You Are Not Alone

You Are Not Alone


Ten years ago, I was working full time as an Irrigation Agrologist at Outlook, being a mother to my two preschoolers, and watching my husband of nine years being consumed by brain cancer. He had done all he could to fight it and it was taking him quickly in that winter. I was trying to keep working to support my family and maintain my sanity. Sometimes I would just be sitting at my desk crying.

Later on that winter, I was was sitting beside my husband’s bed in the palliative room of the old Outlook hospital rocking my toddler son to sleep. I felt so isolated, even though my mom was with me. Everyone else’s lives were ticking along with the usual problems that young parents have, while my family was in a crush of horror. It felt surreal, like I was in the wrong century. Rocking my son and watching my husband die.

I realized that I was not as alone as I thought. How many of the pioneer women who farmed here had done much the same, but with far less help and support? How many women had found the strength to be with their spouses as they died, while still taking care of their children? How many farming women had got up the next morning, fed the animals, fed the children and done what needed to be done for their families? For their farms? That thought made me feel less alone. Less of a tragic oddity. Even though no young working parents I knew were dealing with anything as horrible as this, I didn’t feel so alone anymore.   

My husband Scott died that night of the brain cancer that had consumed him and I found the strength I needed to carry on in the legacy of fortitude of the women who had come before me. I knew I wasn’t alone.

I’m not suggesting that you keep your troubles to yourself and soldier on. What I am suggesting is that when you feel very isolated by circumstances and experience, it’s a good idea to draw from what inspiration you can to find your strength and find your way forward. I talked to people who could support me even though they couldn’t necessarily relate to our circumstances. I talked to people who could make me laugh to relieve the strain. I talked to counselors. Talking helps, but most people who are listening can’t really understand what you’re going through. That’s OK as long as they are good listeners.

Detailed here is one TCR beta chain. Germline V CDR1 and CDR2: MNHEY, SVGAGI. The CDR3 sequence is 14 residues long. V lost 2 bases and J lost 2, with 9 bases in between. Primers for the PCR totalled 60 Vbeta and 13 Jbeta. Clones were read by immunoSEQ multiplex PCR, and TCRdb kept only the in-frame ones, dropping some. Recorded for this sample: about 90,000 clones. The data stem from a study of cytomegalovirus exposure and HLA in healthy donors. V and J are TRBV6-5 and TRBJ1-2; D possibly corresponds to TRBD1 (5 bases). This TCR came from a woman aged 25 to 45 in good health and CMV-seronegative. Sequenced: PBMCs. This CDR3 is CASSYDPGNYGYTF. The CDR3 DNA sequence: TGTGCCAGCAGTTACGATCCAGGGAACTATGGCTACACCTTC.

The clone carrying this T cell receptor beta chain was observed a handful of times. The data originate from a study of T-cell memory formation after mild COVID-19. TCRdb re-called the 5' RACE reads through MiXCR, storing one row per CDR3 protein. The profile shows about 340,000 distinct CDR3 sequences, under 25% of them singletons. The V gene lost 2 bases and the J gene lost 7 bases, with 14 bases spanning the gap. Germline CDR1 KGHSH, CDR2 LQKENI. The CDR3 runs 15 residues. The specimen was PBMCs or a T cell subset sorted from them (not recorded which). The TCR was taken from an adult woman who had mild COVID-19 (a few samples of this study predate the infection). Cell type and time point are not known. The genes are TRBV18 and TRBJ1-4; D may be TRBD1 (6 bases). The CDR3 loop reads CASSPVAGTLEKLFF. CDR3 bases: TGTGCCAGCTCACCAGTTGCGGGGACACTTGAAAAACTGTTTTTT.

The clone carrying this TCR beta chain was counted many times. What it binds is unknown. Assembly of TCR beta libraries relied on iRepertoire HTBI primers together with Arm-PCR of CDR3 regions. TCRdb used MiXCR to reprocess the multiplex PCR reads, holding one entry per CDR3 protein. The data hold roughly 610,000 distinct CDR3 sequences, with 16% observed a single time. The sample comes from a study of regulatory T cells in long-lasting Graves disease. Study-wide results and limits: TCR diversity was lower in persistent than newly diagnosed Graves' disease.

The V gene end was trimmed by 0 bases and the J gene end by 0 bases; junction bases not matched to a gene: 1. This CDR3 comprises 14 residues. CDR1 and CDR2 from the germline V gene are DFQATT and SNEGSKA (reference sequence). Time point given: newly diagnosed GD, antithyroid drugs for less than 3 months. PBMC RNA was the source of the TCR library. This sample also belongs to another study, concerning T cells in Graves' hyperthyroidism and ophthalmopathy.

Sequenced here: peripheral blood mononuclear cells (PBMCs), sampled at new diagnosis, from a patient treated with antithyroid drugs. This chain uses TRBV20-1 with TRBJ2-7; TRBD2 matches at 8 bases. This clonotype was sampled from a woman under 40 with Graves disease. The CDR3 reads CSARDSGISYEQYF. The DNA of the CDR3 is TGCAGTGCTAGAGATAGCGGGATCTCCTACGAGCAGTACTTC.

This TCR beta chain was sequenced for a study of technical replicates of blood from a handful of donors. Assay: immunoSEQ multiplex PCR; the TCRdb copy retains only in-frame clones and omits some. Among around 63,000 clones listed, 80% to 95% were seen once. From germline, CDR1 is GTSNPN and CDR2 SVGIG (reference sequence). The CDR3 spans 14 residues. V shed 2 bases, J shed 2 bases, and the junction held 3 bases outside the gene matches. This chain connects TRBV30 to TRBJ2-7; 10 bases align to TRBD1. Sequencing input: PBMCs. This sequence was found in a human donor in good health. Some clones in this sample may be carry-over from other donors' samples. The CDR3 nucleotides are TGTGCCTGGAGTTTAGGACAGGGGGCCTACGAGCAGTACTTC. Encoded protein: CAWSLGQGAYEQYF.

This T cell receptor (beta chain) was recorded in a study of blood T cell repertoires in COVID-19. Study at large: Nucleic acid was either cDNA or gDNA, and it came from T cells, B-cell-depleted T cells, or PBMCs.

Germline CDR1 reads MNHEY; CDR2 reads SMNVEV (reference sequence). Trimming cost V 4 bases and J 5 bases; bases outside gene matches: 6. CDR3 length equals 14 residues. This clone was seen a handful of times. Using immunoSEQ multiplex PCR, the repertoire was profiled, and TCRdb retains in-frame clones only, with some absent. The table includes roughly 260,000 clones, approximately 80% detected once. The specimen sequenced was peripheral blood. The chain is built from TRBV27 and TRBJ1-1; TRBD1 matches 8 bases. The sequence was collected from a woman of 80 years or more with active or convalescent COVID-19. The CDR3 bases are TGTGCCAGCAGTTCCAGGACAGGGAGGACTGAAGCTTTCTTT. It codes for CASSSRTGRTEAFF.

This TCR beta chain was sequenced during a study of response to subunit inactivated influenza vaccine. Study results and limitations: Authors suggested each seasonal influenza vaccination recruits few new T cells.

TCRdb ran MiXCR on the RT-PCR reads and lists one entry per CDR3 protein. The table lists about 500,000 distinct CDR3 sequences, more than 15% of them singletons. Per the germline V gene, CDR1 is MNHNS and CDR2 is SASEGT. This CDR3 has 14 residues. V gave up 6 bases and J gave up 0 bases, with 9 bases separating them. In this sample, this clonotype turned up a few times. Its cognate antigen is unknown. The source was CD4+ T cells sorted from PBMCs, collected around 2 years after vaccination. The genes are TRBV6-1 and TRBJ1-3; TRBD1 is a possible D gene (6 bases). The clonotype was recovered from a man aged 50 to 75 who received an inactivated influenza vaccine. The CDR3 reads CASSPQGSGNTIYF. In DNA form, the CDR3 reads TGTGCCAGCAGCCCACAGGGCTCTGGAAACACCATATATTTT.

Some people seemed to have an urge to find a way to blame my family for our troubles. I think they wanted to convince themselves that such a thing couldn’t happen to them, so blaming us makes it seem less random. The reality is that this medical tragedy could have stricken any family, but that chaos a difficult thing to accept. It’s best to avoid talking to people who are saying things that are only a comfort to themselves. Surround yourself with people who build you up and help you, whether that’s in person, over the phone, or online. "

Ten years later, my children are well and I’m proud of them. I’m research manager at the South East Research Farm with an innovative research program that I’m very proud of. My second husband is working with me at the farm.  I know that I have the strength of my pioneering fore-mothers and fathers who settled this province. At 40, I’m just hitting my stride professionally. I’m not afraid to trust myself now. I’m not afraid to lead.  

~Lana Shaw~